Vertex Inc.

Top 10 Marketplace Facilitator Issues: Part 2

Read about five more issues faced by legislatures and marketplace facilitators.

  • October 08, 2020

In my previous post, I outlined five questions that state legislators and tax authorities are tackling as they push forward with provisions to impose new sales and use tax requirements on marketplace facilitators (MPFs) – businesses that provide digital platforms that enable third-party sales transactions. By shifting the collection and remittance burden away from sellers – particularly out-of-state sellers – and onto MPFs, states can simplify their enforcement activities and reduce collection costs.

Five More Issues Faced by Legislatures & Marketplace Facilitators

A white paper from the Multistate Tax Commission’s Uniformity Commission lays out a dozen or so of the key issues, five of which I covered in an earlier blog. Here are five more:

  1. How should the seller calculate its economic nexus threshold? In addition to its facilitated sales, a seller will likely have direct remote sales that don’t go through an MPF. When the seller needs to determine whether it has exceeded the state’s economic nexus threshold, should it be able to exclude the facilitated sales, since the MPF is handling collection and remittance on those? In general, the answer is no. Most states require both types of sales to be included in the calculation; only eight allow the exclusion of facilitated sales.
  2. What economic nexus thresholds are required? Some states use only annual gross sales volume as the threshold; two states require both a sales volume and transaction volume for threshold determination. The question of goods sold for resale complicates this issue, as does the status of remote wholesalers.
  3. Is certification required? At least 11 states require certification from the facilitator to sellers that collection on sales has begun.
  4. How is confidential taxpayer information shared? Tax agencies that are participants in the Uniform Exchange of Information Agreement can exchange taxpayer information. But states should avoid information sharing actions that might discourage businesses from coming forward to register.
  5. How is taxability determined? Businesses are pressing tax agencies to publish specific guidance to help remote sellers know which items incur sales and use tax, and which are exempted.

The complexities around this new legislative trend show no sign of going away, so we’ll be sure to keep you updated as new developments unfold.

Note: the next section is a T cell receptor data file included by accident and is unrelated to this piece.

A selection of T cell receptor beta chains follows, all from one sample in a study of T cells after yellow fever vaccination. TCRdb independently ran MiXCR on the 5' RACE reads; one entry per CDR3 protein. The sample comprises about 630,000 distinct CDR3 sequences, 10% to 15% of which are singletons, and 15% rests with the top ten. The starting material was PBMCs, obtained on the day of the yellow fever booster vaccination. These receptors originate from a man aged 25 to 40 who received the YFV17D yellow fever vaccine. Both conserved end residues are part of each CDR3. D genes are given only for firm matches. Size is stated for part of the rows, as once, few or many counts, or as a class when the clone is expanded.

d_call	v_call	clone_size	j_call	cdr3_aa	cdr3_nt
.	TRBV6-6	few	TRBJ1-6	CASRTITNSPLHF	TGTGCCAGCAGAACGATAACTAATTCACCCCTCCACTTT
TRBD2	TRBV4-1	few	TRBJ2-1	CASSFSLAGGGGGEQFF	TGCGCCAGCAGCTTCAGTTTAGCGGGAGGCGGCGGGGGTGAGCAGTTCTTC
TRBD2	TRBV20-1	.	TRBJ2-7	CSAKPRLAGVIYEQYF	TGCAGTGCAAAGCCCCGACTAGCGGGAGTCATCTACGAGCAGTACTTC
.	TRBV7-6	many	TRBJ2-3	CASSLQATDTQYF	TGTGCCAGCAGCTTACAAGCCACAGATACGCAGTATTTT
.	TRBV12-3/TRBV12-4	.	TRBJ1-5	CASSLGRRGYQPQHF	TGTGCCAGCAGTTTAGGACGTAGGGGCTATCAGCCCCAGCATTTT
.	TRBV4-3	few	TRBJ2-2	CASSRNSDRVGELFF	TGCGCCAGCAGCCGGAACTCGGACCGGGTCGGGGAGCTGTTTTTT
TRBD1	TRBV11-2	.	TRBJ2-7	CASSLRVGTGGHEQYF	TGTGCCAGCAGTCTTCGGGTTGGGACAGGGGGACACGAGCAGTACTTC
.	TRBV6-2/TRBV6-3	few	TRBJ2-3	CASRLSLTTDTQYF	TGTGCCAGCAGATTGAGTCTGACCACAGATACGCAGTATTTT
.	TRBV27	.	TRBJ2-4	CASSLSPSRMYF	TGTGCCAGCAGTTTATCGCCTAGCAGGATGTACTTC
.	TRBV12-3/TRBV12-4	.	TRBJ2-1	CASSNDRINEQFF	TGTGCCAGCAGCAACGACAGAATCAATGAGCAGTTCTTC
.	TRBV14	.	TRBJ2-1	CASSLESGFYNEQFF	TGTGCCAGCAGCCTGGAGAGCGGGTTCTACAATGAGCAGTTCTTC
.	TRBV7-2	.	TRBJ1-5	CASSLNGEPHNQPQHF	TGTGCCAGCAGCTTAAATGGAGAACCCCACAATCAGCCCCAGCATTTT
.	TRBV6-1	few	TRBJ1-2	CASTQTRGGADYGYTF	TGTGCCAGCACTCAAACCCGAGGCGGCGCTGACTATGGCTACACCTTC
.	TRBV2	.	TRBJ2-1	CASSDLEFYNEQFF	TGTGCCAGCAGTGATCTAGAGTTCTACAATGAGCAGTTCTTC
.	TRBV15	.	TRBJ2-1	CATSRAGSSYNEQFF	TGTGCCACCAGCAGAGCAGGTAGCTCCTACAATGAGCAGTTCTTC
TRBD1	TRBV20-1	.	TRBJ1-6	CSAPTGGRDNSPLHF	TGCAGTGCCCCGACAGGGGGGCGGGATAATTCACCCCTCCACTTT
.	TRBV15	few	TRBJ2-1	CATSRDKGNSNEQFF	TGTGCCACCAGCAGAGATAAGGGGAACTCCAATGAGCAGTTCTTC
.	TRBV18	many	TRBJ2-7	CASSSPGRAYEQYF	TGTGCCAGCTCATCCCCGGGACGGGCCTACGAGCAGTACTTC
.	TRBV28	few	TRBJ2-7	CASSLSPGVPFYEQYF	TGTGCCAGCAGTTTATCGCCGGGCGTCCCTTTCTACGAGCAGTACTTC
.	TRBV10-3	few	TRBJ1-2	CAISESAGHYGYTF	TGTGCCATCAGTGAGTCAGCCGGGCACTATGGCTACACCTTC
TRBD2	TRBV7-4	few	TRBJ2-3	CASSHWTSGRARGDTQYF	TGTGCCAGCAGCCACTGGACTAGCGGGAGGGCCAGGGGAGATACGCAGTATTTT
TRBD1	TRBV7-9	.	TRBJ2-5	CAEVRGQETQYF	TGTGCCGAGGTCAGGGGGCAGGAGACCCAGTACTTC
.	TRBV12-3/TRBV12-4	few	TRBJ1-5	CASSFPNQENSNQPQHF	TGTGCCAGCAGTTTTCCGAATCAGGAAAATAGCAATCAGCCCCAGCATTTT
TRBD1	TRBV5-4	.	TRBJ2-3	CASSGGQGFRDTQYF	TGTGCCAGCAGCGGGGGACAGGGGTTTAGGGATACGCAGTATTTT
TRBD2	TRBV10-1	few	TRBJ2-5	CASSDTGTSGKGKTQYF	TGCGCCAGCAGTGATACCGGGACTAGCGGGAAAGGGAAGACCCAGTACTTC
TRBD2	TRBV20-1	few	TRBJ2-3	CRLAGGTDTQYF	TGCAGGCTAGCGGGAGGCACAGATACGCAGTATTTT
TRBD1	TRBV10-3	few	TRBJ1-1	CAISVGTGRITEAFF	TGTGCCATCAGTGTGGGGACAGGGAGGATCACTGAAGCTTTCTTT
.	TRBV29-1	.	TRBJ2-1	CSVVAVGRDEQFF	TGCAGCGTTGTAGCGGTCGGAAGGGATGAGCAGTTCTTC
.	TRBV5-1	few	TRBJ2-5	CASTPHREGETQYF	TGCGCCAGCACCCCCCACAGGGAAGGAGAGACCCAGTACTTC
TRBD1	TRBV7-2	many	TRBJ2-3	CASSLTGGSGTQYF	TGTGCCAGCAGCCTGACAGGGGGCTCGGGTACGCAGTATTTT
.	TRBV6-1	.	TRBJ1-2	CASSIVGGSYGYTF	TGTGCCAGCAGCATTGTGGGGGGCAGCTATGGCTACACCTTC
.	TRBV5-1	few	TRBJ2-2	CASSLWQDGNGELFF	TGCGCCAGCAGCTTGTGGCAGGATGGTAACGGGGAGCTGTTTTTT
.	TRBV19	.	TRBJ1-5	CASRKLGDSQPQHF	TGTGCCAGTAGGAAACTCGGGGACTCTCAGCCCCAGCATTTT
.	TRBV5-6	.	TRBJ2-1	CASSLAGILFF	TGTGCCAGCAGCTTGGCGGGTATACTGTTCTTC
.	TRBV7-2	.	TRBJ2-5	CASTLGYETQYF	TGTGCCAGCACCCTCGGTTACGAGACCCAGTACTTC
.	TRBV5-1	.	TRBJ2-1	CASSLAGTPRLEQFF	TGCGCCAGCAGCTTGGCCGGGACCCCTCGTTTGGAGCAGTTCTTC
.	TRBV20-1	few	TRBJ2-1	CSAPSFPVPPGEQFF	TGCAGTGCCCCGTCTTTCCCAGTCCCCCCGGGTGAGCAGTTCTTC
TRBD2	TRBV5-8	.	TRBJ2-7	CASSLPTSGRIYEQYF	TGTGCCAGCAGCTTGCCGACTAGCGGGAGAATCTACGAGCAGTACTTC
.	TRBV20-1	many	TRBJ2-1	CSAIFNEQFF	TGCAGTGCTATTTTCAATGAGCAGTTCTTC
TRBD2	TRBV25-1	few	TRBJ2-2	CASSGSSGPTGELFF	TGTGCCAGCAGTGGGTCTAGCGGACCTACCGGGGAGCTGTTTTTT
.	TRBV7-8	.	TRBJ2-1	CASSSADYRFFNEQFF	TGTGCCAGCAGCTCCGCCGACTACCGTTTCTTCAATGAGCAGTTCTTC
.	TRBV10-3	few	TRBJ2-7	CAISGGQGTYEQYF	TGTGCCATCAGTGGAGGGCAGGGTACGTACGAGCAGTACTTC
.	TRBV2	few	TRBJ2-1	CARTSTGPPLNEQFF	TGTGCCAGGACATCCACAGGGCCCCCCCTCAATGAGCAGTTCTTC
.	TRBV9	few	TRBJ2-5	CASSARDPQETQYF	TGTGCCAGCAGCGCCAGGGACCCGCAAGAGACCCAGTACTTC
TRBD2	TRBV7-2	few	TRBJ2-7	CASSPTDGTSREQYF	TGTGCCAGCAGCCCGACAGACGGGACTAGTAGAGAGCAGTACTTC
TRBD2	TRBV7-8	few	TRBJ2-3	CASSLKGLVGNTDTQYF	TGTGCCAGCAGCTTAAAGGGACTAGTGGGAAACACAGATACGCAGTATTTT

PLEASE REMEMBER THAT THE TAX MATTERS PROVIDES INFORMATION FOR EDUCATIONAL PURPOSES, NOT SPECIFIC TAX OR LEGAL ADVICE. ALWAYS CONSULT A QUALIFIED TAX OR LEGAL ADVISOR BEFORE TAKING ANY ACTION BASED ON THIS INFORMATION. THE VIEWS AND OPINIONS EXPRESSED IN TAX MATTERS ARE THOSE OF THE AUTHORS AND DO NOT NECESSARILY REFLECT THE OFFICIAL POLICY, POSITION, OR OPINION OF VERTEX INC.

Blog Author

Michael J. Bernard, Chief Tax Officer – Transaction Tax at Vertex Inc. Vertex's Chief Tax Office (CTO) provides insight regarding the impact of tax regulations, policy, enforcement, and emerging technology trends on global tax department operations.

Michael J. Bernard

Chief Tax Officer, Transaction Tax

See All Resources by Michael

Michael Bernard is the Chief Tax Officer of Transaction Tax. In his role, he provides insight and thought leadership around tax department operations, U.S. indirect tax, tax risk management, and tax policy, as well as emerging tax trends. He is an executive-level tax attorney with a diverse portfolio of experience in corporate tax, administration, and finance, including a substantive knowledge of U.S. and international tax laws.

Prior to joining Vertex, Michael was in various tax leadership roles at Microsoft Corporation for 28 years, the most recent being Senior Director – Tax Counsel. Michael led teams in the following functional areas: direct and indirect tax controversy, sales and use, business license, property, tax IT, SOX, and telecommunications. He also co-led a corporate taxpayer advocacy group with the Washington Department of Revenue and was a Director on the Board of the Washington Research Council. Michael has also testified before administrative and lawmakers at both the federal and state level.

Michael earned both a J.D. and a Bachelor of Science in Business Administration from Creighton University. He is a part-time lecturer of Law in the LLM program at the University of Washington School of Law. Michael also served on the board of directors, executive committee, and chaired committees for The Tax Executives Institute (TEI) for nearly 25 years.

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